We are extremely pleased to report that Kurt Haunreiter has accepted our offer to become the new Paper Science Center Manager! Kurt joined the industry in the early 1990s as an analytical chemist for James River, and then held positions as a process engineer, tissue operations manager and pulp manufacturing superintendent at Kimberly Clark. He earned a bachelor’s in chemistry from UW and a master’s from the Institute of Paper Chemistry. Kurt officially joins the BSE team this week, and you can reach him in person in Bloedel Hall (B-14), by phone at 206.543.5472, and by email at email@example.com. We hope you’ll join us in welcoming him to our community!
We’ll continue the good news with some outstanding kudos for Professor Ivan Eastin, who has agreed to serve as the College of the Environment’s Associate Dean for Research, effective October 16. He’ll be working to foster multidisciplinary collaborations, promote and support the range of basic and applied research programs across the college and university, and help faculty identify opportunities to partner and collaborate with universities and research organizations both in the United States and around the world. Ivan will continue to run CINTRAFOR half-time while spending half-time in the Dean’s office. Congratulations, Ivan!
Professor Sarah Reichard sends some big-time kudos to everyone who helped organize the Seattle Garden Club’s Shirley Meneice Horticulture Conference on Tuesday, September 22, at the Center for Urban Horticulture. It’s an important conference for the Garden Club of America, and we hosted delegates from all over the country for an extraordinary event. So many people had a hand in the planning and execution of the conference, and Sarah sends a special thank you to all of the horticulture staff for the work they did to make our gardens shine—and to Maureen Black for arriving in time this summer to help with countless little details that helped everything come together so well!
SEFS Research Associate Nabin Baral was recently invited to participate in an international workshop, “Economic Impacts of Tourism in Protected Areas,” jointly organized by the German Federal Agency for Nature Conservation and Wurzburg University. The workshop was held from September 21 to 25 in Wilhelmshaven, Germany, and Nabin presented two case studies from Nepal on the economic impacts of nature-based tourism in two protected areas. The ultimate goal of the workshop is to develop a standardized system for evaluating and monitoring tourism in protected areas throughout the world. Nice work, Nabin!
On Tuesday, September 9, new SEFS grad students Amanda Bidwell and Sean Callahan—working with Tom DeLuca and Patrick Tobin, respectively—presented on their research at the 2015 Green Seattle Partnership Shareholder Meeting, “Gamechangers and Beyond,” held at South Seattle College. As part of their research at SEFS, Amanda and Sean will be quantifying metal and nitrogen deposition along an urban-to-wildland gradient associated with transportation corridors (I-5 and I-90); using isotopic ratios to determine the source of pollutants; and assessing the influence of metal and nitrogen deposition on canopy epiphytes, forest floor bryophyte communities, and associated food webs. Great stuff!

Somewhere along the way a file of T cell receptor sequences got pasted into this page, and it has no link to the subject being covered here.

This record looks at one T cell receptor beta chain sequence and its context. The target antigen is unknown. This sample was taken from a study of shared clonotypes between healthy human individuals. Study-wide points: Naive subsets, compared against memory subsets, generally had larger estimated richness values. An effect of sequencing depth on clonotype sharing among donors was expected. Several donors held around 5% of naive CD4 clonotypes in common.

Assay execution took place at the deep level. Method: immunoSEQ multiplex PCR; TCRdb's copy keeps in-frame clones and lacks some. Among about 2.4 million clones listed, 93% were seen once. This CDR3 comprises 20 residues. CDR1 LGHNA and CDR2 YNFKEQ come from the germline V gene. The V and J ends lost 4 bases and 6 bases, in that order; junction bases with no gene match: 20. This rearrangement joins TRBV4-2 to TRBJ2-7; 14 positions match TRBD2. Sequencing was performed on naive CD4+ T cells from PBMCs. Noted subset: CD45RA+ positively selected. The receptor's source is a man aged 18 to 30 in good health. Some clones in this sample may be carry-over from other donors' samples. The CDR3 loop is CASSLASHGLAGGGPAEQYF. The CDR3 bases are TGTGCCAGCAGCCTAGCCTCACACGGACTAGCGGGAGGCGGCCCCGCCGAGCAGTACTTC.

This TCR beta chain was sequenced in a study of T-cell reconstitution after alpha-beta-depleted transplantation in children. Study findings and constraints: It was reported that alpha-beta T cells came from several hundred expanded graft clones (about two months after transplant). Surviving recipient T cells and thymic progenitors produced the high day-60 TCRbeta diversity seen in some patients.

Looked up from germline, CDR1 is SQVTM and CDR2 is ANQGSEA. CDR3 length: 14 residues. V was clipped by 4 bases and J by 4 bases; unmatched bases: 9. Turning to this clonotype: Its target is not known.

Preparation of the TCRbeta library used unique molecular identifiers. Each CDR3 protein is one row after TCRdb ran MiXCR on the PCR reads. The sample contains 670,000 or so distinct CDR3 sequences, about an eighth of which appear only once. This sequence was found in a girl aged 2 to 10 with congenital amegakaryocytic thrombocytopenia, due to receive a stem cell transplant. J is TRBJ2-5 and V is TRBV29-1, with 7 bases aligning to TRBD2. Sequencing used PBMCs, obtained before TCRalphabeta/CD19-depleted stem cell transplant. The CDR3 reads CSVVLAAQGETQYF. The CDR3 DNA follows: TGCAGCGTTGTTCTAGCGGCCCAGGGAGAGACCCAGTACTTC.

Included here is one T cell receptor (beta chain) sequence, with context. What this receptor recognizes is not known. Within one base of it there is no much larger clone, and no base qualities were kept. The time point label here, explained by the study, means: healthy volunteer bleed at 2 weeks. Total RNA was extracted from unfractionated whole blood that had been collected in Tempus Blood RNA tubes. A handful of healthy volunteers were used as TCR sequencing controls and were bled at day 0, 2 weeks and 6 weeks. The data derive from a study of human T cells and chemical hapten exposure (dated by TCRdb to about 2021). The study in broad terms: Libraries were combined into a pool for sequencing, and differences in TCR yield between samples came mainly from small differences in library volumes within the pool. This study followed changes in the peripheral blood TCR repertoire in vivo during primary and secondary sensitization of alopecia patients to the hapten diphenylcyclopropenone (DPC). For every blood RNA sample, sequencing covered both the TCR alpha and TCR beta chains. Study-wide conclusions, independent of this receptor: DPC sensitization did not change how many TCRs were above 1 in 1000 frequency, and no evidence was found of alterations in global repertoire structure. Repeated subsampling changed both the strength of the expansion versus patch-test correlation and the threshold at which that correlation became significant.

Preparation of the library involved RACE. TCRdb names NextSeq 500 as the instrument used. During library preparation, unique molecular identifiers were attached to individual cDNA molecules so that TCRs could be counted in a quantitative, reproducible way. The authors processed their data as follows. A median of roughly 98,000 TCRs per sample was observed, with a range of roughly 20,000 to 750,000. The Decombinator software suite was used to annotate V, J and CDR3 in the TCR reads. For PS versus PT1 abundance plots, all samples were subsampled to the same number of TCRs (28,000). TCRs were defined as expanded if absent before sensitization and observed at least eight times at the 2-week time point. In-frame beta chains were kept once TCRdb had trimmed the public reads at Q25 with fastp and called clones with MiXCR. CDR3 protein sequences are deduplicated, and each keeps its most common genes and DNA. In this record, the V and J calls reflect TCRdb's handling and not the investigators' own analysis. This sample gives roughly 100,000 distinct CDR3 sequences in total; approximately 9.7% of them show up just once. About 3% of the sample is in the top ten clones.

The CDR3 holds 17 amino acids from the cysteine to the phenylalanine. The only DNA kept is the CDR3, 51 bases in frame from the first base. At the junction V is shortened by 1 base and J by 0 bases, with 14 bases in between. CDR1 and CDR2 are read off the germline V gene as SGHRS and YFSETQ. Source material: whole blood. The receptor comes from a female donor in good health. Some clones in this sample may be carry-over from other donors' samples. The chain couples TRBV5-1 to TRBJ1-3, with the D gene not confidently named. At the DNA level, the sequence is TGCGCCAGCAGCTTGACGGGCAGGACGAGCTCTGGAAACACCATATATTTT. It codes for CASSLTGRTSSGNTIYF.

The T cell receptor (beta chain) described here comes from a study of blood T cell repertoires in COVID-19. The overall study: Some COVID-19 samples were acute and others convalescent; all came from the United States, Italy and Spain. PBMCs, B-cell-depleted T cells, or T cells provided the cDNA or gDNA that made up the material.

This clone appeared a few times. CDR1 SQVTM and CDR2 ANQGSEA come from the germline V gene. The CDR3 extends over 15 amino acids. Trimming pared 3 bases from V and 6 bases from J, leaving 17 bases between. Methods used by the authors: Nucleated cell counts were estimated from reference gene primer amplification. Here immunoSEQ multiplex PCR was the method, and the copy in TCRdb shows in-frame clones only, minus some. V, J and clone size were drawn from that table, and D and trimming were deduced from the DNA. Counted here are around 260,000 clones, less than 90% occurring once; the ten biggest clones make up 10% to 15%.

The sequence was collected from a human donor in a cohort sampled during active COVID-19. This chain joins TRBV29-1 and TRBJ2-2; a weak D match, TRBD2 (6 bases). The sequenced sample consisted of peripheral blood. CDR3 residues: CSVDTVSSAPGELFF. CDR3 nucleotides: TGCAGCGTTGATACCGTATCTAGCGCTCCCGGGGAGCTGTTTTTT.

On September 29, the UW Botanic Gardens participated in Dawg Daze Enviro-Quest 2015 by hosting a photo scavenger hunt through the 230-acre Washington Park Arboretum, “Find the UW Gnome at the Washington Park Arboretum.”
Students: One of our undergrads, Aaron Tam (ESRM - Wildlife Conservation), spent the summer volunteering for a climate policy initiative with Carbon Washington (CarbonWA), a grassroots organization working to bring strong climate policy to Washington through the ballot in 2016. CarbonWA is currently recruiting applicants for a paid fellowship for the fall quarter. They’re looking for students who are passionate about addressing climate change, advancing social justice, and enacting political change. Aaron says it’s a great learning opportunity, so if you’re interested, check out the details and submit your application by Saturday, October 10.
In case you missed the SEFS retreat or wanted to reference some of the discussions, Professor Monika Moskal’s presentation is now online: “SEFS Trends: Past, Present and Future.” Other reports and follow-up from the retreat will be available soon.
Professor Peter Kahn has successfully moved his lab space into Anderson 302.
Professor Stanley Asah will be moving his office into Bloedel 282, formerly the office of Professor Emeritus Gordon Bradley.
As always, all space requests (office/lab) must be submitted to the Director’s Council for evaluation.
SEFS Seminar Series: Wednesdays, 3:30-4:20 p.m., AND 223
Wildlife Seminar: Mondays, 3:30-4:50 p.m., Kane 120
Water Seminar: TBD
Doctoral student Kaeli Swift and Professor John Marzluff have a new paper in Animal Behaviour, “Wild American crows gather around their dead to learn about danger.”
Speaking of that paper, Carl Zimmer wrote a great story about their research in The New York Times on October 1, “Crows May Learn Lessons From Death.” (The BBC ran its own story on this research the same day, “The birds that fear death.”)
SEFS alumna Melody Mobley, who gave our commencement keynote this past spring, was recently featured in a story in The Forestry Source, “Melody Mobley: A Forestry Pioneer, Black and Female,” written by another SEFS alumna, Andrea Watts. Great stuff!
Also, don’t forget to join SEFS alumnus Willis Littke (’82, Ph.D.), who will be giving the Distinguished Alumni Seminar as part of the SEFS Seminar Series this Wednesday, October 7, at 3:30 p.m. in Anderson 223: “Integrated Pest Management Application to Future Forest Health.” Littke, who studied with Professor Emeritus Bob Edmonds, recently retired from Weyerhaeuser after a long career as a forest health researcher. Should be a great talk to get you warmed up for the Salmon BBQ right afterward!